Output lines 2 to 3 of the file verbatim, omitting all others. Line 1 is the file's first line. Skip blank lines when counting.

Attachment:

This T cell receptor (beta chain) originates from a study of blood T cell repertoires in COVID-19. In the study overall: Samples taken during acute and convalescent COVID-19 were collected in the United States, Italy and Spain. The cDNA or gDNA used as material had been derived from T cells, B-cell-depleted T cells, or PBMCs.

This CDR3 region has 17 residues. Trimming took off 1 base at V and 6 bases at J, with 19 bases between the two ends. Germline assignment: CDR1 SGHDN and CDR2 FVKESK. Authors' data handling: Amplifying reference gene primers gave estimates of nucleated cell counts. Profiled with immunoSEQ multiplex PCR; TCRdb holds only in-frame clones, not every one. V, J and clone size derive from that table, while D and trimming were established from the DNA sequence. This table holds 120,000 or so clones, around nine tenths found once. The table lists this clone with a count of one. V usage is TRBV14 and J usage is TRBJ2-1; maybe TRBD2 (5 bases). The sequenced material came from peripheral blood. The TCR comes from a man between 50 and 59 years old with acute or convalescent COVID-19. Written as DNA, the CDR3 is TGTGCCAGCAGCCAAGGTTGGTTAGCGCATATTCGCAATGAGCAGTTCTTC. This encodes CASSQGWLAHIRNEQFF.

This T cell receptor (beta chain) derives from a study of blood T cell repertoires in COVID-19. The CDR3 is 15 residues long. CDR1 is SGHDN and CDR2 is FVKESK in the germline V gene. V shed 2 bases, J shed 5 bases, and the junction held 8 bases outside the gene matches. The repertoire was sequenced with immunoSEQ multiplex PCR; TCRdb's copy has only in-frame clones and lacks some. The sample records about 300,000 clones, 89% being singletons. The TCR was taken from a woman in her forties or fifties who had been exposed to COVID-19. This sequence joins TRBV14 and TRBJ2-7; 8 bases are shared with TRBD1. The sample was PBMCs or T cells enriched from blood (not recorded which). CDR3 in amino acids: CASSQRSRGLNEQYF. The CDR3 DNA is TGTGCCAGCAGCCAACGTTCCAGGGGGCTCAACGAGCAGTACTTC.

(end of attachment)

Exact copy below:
This CDR3 region has 17 residues. Trimming took off 1 base at V and 6 bases at J, with 19 bases between the two ends. Germline assignment: CDR1 SGHDN and CDR2 FVKESK. Authors' data handling: Amplifying reference gene primers gave estimates of nucleated cell counts. Profiled with immunoSEQ multiplex PCR; TCRdb holds only in-frame clones, not every one. V, J and clone size derive from that table, while D and trimming were established from the DNA sequence. This table holds 120,000 or so clones, around nine tenths found once. The table lists this clone with a count of one. V usage is TRBV14 and J usage is TRBJ2-1; maybe TRBD2 (5 bases). The sequenced material came from peripheral blood. The TCR comes from a man between 50 and 59 years old with acute or convalescent COVID-19. Written as DNA, the CDR3 is TGTGCCAGCAGCCAAGGTTGGTTAGCGCATATTCGCAATGAGCAGTTCTTC. This encodes CASSQGWLAHIRNEQFF.

This T cell receptor (beta chain) derives from a study of blood T cell repertoires in COVID-19. The CDR3 is 15 residues long. CDR1 is SGHDN and CDR2 is FVKESK in the germline V gene. V shed 2 bases, J shed 5 bases, and the junction held 8 bases outside the gene matches. The repertoire was sequenced with immunoSEQ multiplex PCR; TCRdb's copy has only in-frame clones and lacks some. The sample records about 300,000 clones, 89% being singletons. The TCR was taken from a woman in her forties or fifties who had been exposed to COVID-19. This sequence joins TRBV14 and TRBJ2-7; 8 bases are shared with TRBD1. The sample was PBMCs or T cells enriched from blood (not recorded which). CDR3 in amino acids: CASSQRSRGLNEQYF. The CDR3 DNA is TGTGCCAGCAGCCAACGTTCCAGGGGGCTCAACGAGCAGTACTTC.